Comments on: Emotion at the Cost of Truth: One Kaur’s Experience Viewing Punjab 1984 Fri, 17 Oct 2014 15:25:38 +0000 hourly 1 By: Parminder Singh Mann Mon, 30 Jun 2014 17:02:55 +0000 I agree with Jasjeet Singh. Here is my review of the film if you wish to post it for people to read a different perspective:

Review of ‘Punjab 1984′:

First and foremost, one must applaud the casting, directing, acting, cinematography, historical topic research, and musical numbers of the film, ‘Punjab 1984′.

Kirron Kher is the elite actress expected to give an extraordinary performance, but even this one seemed to have topped any other performance I have seen from her. Her role of Shivjeet’s mother reminded me of her role in, ‘Khamosh Pani’ or ‘Silent Waters’, a French/German production about the period of strife in Pakistan under General Zia-Ul-Haq; another noteworthy performance.

The singer turned actor, Diljit Dosanjh, has shown how he has taken the next step in his acting career to be called an actor, and not just a singer trying to be an actor. His role of the common Punjabi youth drawn into political, social, and revolutionary circumstances, does an unbelievable justice to the topic of 1984 and Punjab.

I was afraid of this film being an inaccurate representation of the Sikh movement against state repression. This fear came about from some random comments on Facebook by some viewers of the film and also by a review on I’m not professing that my review represents the view of all viewers, but rather, my review is just that, my personal interpretation of the screenplay.

The film portrays how people used the excesses being committed by security forces and the state machinery to settle personal scores, i.e. taking over land or property. Many people used their connections with the police and politicians to get their rivals disappeared or tortured by labeling them as “Atwaadis” or terrorists. The film accurately shows how the police committed fake encounters, planted cases on Sikh youth without any investigation or trial.

The matter that I appreciated the most, was that the film shows how ordinary youth, such as Shivjeet Singh, the lead role played by Diljit, were drawn into this inhumane cyclone of state repression and counter actions by armed Sikh groups. The average Sikh youth, prompted by the strong emotions to live fearlessly, to live with honor and dignity, and to be treated as citizens of the nation rather than second class citizens, joined the ranks of the khadku jathas.

Some people have an issue with this film because the film also shows how some youth in the guise of khadkus were actually hand in glove with powerful politicians and were not in the movement for the larger goals of the Sikh panth. Having read the interviews of Shaheed Baba Gurbachan Singh Ji Manochahal, I believe the movie very accurately captured these complex and self defeating realities. Baba Gurbachan Singh Ji mentions in his interview with well known Punjabi journalist Kanwar Sandhu that many youth had joined the khadku movement, but, instead of helping the Qaum, actually hurt it because they have picked up weapons and are using them on innocent people, which alienated the Punjabi masses to the Sikh struggle for justice and freedom. He goes onto to mention how his group had to kill some of these rotten apples who had joined the ranks of the Sikh freedom fighters.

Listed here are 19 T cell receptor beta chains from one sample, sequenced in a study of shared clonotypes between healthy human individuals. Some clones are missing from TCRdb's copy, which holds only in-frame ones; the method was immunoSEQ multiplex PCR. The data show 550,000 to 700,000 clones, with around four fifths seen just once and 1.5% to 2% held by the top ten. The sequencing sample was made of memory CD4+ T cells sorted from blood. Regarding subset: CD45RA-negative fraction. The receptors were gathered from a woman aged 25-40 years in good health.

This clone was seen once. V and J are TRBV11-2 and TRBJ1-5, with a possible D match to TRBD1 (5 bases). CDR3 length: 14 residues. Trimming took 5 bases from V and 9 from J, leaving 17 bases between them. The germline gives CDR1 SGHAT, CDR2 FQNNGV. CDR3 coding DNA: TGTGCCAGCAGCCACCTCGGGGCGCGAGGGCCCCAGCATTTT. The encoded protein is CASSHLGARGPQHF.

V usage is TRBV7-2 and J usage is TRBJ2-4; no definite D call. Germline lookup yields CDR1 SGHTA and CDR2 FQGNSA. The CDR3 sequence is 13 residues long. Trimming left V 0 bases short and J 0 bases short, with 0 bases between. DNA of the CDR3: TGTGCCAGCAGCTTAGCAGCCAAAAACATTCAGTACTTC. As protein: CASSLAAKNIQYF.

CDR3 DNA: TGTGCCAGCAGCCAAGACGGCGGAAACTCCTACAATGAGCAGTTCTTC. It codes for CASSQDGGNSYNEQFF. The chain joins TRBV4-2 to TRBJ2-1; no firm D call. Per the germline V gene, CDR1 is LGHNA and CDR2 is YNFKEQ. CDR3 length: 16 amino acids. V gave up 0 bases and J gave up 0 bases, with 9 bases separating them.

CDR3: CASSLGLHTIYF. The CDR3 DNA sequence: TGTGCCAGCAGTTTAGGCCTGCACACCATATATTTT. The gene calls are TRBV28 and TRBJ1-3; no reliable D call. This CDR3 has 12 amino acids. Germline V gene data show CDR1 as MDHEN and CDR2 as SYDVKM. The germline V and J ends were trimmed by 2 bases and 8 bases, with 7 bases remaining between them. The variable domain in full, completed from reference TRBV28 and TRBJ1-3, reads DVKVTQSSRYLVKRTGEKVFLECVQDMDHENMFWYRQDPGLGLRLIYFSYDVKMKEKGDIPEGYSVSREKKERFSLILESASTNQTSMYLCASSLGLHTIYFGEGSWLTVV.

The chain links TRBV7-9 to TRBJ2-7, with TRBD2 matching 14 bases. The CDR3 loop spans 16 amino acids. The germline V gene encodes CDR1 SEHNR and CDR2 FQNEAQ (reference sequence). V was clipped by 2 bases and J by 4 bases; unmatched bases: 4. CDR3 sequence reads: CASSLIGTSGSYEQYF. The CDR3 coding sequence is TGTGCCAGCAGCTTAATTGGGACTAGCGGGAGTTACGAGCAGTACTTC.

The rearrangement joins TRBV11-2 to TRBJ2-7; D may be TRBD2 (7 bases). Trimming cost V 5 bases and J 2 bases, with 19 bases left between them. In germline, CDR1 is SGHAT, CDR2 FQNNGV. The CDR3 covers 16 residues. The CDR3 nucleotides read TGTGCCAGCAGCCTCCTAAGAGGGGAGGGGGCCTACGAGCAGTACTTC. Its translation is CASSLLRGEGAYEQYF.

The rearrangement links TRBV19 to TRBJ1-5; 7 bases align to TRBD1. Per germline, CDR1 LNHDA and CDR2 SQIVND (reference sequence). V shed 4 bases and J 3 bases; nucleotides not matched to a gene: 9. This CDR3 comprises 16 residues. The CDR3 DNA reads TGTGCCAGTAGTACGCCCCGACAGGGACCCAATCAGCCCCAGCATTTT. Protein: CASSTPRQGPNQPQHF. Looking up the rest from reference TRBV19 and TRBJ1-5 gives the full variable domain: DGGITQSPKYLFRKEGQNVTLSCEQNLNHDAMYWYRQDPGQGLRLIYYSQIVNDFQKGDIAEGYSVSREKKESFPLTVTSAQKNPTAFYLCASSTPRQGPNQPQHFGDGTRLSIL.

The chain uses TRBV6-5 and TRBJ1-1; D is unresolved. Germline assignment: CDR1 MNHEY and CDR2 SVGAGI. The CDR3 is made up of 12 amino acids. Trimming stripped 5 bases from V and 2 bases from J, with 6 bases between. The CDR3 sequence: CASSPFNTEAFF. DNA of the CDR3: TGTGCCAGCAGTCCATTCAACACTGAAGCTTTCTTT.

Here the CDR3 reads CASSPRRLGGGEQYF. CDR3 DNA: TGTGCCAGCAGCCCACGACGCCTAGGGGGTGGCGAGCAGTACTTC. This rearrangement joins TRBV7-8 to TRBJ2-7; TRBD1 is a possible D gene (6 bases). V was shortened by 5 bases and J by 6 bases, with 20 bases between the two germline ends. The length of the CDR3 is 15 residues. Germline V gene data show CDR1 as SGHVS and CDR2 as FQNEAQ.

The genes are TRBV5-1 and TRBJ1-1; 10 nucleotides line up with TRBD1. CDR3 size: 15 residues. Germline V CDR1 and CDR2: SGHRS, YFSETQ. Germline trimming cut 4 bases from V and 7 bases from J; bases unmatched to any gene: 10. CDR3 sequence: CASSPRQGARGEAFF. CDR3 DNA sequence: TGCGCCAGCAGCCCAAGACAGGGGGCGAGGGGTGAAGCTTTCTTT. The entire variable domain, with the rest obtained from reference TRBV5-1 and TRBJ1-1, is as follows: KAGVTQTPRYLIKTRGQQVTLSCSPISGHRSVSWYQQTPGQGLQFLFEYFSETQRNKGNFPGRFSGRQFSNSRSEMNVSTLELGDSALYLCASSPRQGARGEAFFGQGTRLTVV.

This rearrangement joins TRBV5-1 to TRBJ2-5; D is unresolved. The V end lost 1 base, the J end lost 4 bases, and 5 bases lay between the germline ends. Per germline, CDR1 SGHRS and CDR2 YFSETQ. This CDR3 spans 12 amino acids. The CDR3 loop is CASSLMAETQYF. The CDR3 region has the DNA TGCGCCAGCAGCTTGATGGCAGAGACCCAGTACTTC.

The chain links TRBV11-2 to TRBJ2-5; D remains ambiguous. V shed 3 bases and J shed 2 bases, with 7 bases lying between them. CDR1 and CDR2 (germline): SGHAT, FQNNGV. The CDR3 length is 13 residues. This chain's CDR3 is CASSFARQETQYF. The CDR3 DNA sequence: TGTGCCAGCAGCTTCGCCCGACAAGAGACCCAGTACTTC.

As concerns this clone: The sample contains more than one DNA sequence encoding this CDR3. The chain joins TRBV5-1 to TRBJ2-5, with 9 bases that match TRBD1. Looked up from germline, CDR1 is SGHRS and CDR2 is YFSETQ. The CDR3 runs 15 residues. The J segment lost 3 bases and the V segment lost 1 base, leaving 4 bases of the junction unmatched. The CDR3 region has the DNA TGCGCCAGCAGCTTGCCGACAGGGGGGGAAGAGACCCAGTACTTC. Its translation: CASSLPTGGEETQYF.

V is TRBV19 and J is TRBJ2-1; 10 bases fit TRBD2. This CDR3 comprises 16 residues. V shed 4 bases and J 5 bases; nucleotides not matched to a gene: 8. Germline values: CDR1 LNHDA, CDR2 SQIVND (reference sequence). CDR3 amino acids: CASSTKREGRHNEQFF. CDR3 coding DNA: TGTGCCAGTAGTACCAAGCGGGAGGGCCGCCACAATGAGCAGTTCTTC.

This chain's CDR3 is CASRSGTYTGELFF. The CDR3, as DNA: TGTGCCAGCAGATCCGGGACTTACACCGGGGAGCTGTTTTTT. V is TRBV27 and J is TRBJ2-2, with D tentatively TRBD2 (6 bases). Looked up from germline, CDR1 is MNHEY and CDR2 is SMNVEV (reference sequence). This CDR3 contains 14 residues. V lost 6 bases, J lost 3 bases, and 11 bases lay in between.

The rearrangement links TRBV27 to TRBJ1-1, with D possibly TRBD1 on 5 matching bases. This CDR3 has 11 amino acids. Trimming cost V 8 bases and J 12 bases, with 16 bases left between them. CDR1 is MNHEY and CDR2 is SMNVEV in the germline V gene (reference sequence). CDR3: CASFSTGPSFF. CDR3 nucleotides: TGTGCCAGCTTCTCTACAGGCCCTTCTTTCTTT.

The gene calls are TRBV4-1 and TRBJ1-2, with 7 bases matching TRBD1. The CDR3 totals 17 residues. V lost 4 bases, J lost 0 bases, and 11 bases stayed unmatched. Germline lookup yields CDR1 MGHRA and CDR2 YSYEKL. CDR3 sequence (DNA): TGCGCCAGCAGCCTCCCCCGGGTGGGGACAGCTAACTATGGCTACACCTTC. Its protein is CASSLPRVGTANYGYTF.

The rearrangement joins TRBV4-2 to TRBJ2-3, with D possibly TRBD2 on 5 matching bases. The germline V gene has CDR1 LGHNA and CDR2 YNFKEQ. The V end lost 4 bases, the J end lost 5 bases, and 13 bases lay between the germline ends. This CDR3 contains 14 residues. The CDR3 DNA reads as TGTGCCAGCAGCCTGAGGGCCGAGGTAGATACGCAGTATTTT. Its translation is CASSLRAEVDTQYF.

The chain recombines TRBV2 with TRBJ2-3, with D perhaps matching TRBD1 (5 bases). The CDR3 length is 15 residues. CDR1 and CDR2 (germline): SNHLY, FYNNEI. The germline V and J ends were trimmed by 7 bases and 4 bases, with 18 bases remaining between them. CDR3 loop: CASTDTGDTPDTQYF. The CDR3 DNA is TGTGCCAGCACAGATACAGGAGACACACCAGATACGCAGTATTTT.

It is important to note that the Indian government used a very powerful strategy in creating “Black Cats” that wore the garb of Sikh khadkus, dumallas, chola, and panj kakaars. Their mission was to tarnish the image of the Sikh freedom fighters so that no Punjabi would be willing to offer shelter or food. Many politicians and high ranking police officials had their personal groups of black cats, such as the infamous fake Nihang Poohla, ‘The Alam Sena'(senior superintendent of police (Jalandhar) Mohammad Izhar Alam’s peronsal band of fake khadkus who terrorized the masses in the countryside), and so forth. The film shows this nexus and I believe some people are interpreting this as showing the Sikh freedom fighters in a bad light. Anyone who has studied the Sikh freedom struggle of the 80s and early 90s can attest to the fact that such people did exist that had a mission to harm the motives of the struggle, either intentionally or unintentionally.

The film captures the audience in a dramatic story which any viewer can relate to regardless of one’s social, religious, or political views. The story of a mother and her only child and the pain of an unexpected separation in a time when many sons never returned home and many that did, returned as ashes.

I recommend this film 200%. Well done Mr. Anurag Singh! Well done to the whole cast and crew.

-P.S. Mann

By: Jasjeet Singh Sat, 28 Jun 2014 03:08:06 +0000 We should give some space to film makers. I don’t think the movie is against Sikh Jujharoos or even about Jujharoos. This is a story of a small family who was not involved with either side and the atrocities of police forced him in a situation where he picks up arms to take revenge. The Director beautifully showed the alliance between black cats, police and political leaders who were involved in innocent killings such as Bus incident. This is good movie for a layman especially today’s youth who doesn’t know anything about 1980s events . No doubt it does not analyse deep enough the reasons of the Sikh movement and designed plan of Indian government. I think we want to see on screen what we like or what we believe. It’s absolutely unfair to say the movie is a product of the Government. No one is going to try to make a film on Sikh issues if we kept this type of behavior. ]]>